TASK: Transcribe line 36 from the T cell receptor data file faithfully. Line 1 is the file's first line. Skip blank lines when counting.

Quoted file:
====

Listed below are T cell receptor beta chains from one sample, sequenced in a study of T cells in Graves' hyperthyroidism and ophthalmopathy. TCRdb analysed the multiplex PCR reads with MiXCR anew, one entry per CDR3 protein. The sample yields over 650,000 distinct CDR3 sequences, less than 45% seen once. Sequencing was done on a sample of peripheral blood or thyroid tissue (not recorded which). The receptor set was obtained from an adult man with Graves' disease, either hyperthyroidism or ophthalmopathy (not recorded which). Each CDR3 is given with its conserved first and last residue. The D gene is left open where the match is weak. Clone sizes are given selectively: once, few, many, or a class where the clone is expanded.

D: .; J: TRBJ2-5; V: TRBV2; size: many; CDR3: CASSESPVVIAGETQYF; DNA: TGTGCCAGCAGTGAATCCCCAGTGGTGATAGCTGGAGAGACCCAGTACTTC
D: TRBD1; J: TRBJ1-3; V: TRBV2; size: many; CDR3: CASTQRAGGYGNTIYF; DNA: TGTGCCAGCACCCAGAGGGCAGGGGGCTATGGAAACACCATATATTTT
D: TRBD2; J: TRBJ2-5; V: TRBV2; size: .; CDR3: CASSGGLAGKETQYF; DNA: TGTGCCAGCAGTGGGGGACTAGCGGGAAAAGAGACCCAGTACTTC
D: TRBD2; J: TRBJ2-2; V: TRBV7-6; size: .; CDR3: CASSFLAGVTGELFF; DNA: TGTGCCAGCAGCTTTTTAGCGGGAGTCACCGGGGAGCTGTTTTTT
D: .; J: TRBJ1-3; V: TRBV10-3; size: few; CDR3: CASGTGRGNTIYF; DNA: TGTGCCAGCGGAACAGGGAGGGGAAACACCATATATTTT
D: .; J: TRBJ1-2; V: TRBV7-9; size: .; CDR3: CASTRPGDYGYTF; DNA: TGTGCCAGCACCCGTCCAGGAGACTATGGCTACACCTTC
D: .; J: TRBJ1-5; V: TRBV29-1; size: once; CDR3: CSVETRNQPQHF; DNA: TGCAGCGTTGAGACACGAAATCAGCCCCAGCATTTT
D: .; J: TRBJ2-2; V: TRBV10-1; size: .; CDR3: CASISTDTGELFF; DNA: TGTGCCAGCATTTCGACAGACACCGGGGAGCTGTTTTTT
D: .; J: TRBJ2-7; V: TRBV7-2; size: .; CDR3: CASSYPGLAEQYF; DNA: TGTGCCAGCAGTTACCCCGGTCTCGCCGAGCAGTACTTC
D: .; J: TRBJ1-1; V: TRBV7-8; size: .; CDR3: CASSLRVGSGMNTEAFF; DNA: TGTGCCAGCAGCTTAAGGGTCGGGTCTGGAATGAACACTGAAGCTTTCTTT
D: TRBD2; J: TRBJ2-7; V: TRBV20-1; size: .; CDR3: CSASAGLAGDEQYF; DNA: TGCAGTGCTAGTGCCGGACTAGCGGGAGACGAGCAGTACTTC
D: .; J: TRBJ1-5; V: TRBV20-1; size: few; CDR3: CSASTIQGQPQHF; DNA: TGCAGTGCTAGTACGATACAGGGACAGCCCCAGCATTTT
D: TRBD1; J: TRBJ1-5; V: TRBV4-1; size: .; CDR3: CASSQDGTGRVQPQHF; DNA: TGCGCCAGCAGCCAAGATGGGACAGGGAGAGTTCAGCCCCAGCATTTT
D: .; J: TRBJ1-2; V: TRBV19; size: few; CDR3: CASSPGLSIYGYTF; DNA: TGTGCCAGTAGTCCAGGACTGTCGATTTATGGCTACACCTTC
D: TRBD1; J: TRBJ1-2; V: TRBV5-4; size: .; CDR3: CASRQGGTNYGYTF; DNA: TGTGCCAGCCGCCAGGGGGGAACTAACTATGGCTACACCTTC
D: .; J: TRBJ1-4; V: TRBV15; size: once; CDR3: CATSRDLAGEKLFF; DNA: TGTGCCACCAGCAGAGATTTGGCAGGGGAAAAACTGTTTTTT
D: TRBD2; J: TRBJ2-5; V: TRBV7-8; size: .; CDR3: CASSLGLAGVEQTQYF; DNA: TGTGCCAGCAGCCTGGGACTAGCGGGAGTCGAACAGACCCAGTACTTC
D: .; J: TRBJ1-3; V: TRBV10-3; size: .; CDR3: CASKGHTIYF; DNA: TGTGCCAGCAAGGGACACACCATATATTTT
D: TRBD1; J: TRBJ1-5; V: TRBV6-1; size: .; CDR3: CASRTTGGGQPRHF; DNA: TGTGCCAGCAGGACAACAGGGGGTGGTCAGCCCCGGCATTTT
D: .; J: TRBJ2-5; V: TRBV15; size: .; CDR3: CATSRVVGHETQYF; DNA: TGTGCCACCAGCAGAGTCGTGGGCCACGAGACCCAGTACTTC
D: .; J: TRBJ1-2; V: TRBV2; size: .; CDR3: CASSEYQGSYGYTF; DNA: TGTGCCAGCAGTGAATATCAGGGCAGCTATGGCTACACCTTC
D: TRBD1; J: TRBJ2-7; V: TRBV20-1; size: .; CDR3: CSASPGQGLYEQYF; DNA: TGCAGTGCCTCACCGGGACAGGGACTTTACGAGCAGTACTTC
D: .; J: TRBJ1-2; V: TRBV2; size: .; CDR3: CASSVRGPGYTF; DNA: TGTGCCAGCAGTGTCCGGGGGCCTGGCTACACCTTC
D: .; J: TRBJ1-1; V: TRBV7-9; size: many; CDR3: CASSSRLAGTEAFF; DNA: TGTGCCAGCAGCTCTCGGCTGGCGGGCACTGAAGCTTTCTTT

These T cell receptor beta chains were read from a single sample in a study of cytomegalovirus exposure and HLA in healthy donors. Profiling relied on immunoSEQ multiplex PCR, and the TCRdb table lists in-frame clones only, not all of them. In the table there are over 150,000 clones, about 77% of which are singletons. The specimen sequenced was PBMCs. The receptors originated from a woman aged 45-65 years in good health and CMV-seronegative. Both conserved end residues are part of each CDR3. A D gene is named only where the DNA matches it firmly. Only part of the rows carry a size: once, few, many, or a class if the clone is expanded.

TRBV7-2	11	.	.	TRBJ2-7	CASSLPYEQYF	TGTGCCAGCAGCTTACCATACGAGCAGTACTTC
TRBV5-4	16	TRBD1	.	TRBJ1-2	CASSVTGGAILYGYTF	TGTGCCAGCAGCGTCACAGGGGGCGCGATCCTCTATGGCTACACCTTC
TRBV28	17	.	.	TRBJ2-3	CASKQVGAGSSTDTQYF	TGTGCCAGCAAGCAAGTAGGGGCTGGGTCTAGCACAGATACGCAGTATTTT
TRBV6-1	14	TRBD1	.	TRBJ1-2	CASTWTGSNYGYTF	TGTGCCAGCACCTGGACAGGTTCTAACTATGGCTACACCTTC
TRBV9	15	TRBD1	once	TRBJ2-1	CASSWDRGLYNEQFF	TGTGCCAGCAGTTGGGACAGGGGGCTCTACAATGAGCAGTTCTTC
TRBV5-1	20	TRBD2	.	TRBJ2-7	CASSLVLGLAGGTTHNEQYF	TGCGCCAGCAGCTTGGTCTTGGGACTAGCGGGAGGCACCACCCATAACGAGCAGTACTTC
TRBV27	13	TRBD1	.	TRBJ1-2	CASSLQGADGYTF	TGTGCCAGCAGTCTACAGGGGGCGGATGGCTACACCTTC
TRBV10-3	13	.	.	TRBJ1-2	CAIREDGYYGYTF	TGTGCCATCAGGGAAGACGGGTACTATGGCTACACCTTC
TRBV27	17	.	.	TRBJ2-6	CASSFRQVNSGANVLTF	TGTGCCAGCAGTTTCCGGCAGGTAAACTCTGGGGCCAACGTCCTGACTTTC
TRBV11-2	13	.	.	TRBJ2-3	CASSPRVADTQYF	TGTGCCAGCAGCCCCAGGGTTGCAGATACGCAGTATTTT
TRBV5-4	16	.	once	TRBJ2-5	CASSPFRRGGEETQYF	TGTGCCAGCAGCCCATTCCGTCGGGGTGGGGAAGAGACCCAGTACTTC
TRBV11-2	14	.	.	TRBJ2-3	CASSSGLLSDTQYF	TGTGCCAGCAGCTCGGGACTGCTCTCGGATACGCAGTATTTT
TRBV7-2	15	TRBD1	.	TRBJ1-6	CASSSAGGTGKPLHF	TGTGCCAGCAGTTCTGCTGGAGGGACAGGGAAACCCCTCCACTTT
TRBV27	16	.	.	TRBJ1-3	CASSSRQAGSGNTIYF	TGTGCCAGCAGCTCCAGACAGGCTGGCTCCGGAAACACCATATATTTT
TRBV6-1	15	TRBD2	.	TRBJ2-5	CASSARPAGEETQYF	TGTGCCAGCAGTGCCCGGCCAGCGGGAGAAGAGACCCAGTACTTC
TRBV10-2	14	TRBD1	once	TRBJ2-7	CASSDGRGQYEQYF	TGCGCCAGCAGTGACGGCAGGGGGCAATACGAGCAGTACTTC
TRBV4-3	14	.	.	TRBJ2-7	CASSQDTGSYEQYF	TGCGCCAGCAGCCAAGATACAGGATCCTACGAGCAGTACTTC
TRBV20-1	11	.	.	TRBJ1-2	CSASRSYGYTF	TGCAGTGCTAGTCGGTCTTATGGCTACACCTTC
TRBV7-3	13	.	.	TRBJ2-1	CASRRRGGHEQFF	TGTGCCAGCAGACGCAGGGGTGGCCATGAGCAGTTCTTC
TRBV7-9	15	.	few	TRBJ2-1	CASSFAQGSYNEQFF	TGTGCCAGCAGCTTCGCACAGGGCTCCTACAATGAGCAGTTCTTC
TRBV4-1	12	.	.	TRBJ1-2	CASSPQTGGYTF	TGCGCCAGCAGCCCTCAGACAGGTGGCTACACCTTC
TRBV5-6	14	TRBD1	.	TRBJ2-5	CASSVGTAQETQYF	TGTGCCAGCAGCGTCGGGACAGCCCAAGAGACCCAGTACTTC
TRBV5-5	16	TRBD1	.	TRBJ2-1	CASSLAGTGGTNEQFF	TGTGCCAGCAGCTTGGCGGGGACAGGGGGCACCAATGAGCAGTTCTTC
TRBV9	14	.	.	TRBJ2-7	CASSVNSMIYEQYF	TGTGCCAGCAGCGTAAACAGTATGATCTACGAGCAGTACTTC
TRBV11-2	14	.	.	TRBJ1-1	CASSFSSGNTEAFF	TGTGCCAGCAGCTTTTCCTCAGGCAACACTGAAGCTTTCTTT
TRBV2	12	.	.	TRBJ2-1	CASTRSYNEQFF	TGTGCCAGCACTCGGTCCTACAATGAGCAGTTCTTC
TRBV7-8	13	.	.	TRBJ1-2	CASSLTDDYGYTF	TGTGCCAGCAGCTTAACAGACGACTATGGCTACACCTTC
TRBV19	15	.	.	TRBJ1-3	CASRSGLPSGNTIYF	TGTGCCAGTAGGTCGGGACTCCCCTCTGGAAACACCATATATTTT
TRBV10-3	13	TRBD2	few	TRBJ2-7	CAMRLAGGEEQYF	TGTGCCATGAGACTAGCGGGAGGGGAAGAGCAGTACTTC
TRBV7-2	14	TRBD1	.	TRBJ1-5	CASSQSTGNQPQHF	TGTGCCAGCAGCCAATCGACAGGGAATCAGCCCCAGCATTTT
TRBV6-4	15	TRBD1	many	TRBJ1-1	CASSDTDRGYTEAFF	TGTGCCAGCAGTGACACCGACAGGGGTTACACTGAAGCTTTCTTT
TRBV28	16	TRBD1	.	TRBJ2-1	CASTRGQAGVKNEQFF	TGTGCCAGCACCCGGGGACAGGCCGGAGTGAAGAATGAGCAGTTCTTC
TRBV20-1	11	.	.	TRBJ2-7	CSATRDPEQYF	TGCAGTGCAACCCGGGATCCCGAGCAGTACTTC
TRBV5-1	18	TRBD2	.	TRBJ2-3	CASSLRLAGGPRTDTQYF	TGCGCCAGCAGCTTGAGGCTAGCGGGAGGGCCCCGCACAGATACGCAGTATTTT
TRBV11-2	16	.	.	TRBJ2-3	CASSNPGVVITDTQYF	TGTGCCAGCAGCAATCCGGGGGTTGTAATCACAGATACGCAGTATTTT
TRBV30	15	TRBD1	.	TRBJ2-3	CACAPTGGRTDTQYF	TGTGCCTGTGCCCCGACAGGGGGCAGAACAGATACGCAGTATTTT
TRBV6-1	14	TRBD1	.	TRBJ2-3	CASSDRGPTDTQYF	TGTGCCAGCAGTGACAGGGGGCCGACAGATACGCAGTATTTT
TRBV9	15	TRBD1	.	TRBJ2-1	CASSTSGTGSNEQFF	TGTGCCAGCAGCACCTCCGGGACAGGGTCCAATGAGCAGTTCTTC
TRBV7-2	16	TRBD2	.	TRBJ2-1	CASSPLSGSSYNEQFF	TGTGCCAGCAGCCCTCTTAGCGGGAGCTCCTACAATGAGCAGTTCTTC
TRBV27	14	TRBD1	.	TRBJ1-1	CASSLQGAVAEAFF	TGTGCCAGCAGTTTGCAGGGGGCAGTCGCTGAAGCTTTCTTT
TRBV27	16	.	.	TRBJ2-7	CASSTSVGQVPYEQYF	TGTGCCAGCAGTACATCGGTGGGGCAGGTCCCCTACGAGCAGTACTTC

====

TRBV11-2	13	.	.	TRBJ2-3	CASSPRVADTQYF	TGTGCCAGCAGCCCCAGGGTTGCAGATACGCAGTATTTT